Recently I was inquiring about a room change at a full service Marrott with a gentleman whose name tag indicated he was the front desk supervisor.
The gist was:
Me: "I was hoping to make a room change for tonight since the room I am in now is facing the open atrium and there is quite a bit of noise coming from the folks there below."
Associate" "I see that you're a Platinum Premier member and that you have plenty of points, a couple million, in your account. You know this rate that you've booked will not count toward your yearly total or nights?"
Me: "OK. What about the room change?"
Associate: "I will check."
So, what was the need, I asked myself, to have an associate remind me of my elite status and then assume that I wanted or needed the points and the stay credited to my account? In fact, I wondered, is this necessary for broadcast to anyone in line behind me? I had not asked for a status update but got one anyway.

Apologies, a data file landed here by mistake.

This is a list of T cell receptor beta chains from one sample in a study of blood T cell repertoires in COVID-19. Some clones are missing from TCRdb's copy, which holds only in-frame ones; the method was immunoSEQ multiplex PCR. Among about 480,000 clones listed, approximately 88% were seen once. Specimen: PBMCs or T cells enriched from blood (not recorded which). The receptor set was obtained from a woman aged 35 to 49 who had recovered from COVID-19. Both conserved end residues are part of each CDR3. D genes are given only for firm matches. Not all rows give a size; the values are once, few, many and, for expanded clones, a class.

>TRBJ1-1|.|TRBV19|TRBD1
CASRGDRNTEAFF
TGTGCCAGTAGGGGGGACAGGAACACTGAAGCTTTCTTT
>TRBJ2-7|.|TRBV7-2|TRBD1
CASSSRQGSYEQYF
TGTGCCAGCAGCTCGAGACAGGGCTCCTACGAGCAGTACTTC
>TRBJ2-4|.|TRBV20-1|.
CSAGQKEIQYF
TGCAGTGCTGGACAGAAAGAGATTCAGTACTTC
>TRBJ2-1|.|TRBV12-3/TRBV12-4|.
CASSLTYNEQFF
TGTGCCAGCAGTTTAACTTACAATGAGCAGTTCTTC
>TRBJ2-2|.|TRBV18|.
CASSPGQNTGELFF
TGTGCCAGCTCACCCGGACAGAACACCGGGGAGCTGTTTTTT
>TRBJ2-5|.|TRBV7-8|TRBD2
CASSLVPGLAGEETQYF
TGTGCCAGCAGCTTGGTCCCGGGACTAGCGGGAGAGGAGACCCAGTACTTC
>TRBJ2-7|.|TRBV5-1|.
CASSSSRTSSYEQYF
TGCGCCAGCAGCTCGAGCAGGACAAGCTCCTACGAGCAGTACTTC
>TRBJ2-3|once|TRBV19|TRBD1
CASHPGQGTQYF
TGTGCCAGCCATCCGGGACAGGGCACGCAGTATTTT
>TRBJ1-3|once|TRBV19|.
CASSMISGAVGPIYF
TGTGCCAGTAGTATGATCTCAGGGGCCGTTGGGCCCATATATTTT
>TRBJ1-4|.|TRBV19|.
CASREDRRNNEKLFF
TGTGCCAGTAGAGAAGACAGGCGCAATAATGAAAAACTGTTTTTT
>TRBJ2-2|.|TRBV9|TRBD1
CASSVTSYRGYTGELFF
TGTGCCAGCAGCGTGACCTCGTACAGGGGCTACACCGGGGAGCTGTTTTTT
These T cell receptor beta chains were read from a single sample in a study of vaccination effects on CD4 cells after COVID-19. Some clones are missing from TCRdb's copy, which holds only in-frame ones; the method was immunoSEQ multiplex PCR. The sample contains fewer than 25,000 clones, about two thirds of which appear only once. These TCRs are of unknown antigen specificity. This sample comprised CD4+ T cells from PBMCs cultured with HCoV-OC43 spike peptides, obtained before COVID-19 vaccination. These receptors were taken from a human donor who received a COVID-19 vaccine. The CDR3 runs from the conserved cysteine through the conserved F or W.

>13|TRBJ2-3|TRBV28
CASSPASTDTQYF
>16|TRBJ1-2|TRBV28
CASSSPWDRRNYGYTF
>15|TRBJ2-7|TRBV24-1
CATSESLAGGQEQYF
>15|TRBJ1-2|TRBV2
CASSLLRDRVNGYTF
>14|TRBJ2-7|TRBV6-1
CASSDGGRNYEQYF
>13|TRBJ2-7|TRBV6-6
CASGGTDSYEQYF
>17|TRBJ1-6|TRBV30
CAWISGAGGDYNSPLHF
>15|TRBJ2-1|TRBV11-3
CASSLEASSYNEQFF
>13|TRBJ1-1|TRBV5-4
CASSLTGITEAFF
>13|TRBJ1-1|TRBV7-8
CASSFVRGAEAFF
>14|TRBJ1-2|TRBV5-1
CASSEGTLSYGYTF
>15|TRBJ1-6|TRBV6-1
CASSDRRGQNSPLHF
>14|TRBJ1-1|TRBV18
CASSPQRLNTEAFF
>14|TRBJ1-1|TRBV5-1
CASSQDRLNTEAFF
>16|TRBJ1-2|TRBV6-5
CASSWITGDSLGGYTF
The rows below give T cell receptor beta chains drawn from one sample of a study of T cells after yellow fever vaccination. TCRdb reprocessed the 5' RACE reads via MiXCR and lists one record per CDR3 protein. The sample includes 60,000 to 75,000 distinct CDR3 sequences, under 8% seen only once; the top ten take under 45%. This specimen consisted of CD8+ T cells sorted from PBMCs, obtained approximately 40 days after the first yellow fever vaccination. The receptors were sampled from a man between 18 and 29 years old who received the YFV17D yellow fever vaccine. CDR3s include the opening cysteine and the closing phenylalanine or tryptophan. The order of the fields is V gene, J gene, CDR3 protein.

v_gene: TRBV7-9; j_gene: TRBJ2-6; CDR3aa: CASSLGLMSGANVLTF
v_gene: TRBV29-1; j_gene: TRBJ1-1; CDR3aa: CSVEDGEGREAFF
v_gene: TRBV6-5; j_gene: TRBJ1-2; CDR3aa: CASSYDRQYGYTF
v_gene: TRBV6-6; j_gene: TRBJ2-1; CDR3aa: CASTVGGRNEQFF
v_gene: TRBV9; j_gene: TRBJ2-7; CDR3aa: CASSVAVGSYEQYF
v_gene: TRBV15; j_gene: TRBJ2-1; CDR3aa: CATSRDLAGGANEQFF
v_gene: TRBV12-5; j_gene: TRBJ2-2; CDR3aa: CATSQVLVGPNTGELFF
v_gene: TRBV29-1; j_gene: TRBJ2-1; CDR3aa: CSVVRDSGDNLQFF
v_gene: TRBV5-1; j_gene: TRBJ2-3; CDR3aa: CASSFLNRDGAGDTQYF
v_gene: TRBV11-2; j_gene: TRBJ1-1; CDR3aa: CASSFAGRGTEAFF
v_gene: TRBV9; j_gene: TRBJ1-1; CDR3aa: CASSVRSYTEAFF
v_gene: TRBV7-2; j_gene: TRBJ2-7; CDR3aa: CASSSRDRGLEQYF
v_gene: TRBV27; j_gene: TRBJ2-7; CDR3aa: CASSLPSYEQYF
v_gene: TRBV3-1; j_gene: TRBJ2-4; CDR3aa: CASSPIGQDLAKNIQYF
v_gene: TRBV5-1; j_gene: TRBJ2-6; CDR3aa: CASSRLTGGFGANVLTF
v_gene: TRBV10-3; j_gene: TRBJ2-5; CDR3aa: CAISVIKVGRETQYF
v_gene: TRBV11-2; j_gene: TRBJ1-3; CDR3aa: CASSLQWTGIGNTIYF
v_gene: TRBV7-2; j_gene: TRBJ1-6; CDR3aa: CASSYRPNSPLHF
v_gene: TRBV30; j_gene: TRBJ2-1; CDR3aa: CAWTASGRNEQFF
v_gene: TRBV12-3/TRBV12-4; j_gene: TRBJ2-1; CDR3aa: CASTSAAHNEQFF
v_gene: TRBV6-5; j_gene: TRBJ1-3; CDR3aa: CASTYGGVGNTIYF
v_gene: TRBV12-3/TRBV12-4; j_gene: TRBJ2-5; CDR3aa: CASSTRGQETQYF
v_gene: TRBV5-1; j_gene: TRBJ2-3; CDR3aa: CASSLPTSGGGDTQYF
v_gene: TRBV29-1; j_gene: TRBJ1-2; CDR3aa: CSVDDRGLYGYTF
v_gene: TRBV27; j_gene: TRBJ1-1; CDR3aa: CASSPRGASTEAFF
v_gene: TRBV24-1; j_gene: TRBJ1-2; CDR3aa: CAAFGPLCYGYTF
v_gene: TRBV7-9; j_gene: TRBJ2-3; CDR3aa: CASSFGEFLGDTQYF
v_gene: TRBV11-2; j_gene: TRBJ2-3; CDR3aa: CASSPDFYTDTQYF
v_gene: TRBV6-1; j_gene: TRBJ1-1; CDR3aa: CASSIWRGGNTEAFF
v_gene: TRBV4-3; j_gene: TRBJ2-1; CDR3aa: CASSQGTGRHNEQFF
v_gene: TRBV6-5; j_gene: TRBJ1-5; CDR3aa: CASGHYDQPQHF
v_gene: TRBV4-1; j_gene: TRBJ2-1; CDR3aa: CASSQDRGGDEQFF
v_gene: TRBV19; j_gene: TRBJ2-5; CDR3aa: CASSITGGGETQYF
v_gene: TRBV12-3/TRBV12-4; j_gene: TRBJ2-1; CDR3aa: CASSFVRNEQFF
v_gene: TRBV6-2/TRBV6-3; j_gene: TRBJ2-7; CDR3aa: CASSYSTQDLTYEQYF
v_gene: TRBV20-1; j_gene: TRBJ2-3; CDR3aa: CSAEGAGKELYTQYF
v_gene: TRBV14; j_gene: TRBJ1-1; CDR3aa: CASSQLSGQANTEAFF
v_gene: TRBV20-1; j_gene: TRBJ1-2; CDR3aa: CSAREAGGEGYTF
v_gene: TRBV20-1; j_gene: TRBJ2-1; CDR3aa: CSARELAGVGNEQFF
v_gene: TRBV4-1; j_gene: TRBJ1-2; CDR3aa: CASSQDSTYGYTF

Actually the rate was creditable and credited to my account, in spite of his comments to the contrary
I did get a room change to an excellent suite and found the hotel to be excellent in all other aspects. But, the TMI (too much information) rule applies--the guest is not supposed to be reminded of his or her status or the need to acquire points or not. Perhaps a training session could empathise this?
Customer service includes the development of good listening skills: understanding what the customer wants supercedes most other requirements in a competitive environment.
Has anyone else been given TMI at a hotel--just wondering.